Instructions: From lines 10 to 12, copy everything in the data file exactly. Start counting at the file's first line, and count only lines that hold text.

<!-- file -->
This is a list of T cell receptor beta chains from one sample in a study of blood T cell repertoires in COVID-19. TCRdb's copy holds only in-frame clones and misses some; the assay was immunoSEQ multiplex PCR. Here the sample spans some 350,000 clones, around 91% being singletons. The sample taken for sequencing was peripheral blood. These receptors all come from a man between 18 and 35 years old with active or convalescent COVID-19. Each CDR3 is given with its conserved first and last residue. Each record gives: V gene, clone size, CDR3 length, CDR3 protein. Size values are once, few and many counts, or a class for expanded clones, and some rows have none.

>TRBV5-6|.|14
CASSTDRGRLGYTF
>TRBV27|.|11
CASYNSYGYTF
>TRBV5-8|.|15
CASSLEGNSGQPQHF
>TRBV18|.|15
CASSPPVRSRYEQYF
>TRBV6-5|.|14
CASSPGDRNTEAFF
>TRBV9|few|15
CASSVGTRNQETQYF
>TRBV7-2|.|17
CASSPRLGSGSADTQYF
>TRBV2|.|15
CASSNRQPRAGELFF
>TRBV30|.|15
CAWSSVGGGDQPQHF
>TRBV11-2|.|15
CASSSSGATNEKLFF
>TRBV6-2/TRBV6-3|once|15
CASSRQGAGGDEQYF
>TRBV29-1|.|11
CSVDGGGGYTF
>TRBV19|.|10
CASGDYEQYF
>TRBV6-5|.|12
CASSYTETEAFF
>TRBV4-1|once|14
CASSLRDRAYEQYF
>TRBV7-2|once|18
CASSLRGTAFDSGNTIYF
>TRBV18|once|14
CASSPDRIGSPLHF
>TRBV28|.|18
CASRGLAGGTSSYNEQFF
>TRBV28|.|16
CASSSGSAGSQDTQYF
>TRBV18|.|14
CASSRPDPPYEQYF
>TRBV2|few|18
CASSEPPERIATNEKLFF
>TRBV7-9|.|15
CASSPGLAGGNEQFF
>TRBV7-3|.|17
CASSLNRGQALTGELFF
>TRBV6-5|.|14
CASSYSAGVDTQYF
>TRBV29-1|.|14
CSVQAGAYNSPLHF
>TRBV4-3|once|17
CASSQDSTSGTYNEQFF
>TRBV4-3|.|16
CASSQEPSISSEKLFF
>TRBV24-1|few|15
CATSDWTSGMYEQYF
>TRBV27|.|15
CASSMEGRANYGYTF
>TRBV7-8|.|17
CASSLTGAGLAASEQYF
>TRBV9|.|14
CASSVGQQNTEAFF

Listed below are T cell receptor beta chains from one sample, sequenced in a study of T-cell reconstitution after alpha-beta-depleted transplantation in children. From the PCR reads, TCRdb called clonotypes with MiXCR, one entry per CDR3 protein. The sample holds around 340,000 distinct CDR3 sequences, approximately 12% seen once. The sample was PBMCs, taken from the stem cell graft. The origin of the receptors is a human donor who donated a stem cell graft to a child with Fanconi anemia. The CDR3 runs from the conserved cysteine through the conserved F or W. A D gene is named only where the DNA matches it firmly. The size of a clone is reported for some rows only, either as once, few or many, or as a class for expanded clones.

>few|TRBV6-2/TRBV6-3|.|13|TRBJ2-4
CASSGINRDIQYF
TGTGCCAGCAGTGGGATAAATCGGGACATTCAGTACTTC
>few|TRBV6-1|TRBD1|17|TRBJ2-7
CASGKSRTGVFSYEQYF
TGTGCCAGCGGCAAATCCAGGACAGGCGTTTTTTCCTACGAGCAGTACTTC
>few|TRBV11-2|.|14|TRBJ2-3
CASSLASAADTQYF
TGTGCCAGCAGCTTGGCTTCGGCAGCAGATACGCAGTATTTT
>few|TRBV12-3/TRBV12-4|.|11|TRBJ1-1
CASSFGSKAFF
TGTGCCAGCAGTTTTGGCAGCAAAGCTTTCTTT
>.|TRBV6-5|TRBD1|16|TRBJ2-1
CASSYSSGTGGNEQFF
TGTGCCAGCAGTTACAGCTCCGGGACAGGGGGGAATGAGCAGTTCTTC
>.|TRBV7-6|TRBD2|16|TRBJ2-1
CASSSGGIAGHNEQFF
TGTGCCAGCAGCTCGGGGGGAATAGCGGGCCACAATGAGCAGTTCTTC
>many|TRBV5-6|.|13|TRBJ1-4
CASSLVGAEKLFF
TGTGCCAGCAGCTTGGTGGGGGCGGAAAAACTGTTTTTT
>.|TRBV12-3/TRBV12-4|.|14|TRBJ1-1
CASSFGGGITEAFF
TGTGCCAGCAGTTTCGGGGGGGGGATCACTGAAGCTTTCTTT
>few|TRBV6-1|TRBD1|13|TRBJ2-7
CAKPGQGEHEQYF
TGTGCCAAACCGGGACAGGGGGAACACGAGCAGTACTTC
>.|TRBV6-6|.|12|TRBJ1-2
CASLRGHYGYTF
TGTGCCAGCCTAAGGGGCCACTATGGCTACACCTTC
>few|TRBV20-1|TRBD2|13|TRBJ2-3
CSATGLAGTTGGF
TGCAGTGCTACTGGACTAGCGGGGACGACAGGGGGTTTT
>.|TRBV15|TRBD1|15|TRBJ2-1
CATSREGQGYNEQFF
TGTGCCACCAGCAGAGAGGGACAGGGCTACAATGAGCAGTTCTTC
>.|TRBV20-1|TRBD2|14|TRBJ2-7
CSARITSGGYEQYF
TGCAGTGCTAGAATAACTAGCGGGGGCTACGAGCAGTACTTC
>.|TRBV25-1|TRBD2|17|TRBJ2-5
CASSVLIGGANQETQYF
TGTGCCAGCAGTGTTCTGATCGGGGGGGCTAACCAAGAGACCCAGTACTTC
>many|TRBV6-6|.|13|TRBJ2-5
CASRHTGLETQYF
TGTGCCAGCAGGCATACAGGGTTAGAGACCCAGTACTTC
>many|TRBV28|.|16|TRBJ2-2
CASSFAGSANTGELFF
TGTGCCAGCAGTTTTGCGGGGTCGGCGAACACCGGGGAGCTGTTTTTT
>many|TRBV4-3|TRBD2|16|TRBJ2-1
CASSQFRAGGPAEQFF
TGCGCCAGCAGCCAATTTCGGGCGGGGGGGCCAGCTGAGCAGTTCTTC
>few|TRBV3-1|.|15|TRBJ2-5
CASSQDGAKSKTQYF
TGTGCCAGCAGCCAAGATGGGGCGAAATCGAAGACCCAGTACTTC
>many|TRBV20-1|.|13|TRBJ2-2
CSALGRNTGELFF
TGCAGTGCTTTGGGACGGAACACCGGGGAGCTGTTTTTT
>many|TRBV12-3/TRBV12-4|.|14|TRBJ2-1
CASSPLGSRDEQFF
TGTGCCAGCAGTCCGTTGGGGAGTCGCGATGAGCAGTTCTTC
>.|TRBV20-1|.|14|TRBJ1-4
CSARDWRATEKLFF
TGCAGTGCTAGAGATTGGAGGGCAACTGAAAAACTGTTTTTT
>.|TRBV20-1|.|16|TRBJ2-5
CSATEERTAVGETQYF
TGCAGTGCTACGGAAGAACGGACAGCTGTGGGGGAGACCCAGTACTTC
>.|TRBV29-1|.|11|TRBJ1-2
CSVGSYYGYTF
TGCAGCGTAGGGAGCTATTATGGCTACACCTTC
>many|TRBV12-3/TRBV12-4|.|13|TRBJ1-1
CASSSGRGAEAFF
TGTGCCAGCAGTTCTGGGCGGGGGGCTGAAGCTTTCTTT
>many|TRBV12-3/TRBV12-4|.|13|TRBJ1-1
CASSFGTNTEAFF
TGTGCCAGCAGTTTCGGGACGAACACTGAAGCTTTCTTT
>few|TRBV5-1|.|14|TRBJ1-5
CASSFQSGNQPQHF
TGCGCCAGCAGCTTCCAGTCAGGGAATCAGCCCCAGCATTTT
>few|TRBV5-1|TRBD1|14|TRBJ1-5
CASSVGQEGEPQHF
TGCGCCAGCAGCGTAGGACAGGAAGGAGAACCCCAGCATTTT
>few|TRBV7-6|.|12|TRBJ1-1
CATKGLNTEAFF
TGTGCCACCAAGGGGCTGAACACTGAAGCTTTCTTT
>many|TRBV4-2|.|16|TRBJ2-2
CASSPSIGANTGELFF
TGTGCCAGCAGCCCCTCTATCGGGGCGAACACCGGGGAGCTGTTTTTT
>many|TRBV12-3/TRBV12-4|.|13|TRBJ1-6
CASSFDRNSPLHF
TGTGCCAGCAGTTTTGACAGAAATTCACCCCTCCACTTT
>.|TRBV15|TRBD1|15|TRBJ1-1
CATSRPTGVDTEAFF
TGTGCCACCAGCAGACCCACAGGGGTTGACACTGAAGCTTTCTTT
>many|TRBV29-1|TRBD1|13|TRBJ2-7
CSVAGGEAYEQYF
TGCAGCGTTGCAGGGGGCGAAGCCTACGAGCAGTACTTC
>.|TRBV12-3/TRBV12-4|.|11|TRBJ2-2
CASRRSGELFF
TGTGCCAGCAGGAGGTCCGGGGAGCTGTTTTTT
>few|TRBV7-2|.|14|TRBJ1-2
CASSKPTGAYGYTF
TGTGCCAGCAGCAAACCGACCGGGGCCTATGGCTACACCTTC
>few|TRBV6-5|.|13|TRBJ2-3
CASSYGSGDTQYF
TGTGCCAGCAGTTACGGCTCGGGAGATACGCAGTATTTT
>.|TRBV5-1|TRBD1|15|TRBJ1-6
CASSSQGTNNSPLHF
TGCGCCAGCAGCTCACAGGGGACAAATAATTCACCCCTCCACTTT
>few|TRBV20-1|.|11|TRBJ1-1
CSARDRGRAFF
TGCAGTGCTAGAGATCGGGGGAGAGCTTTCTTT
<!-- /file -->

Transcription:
>TRBV6-5|.|14
CASSPGDRNTEAFF
>TRBV9|few|15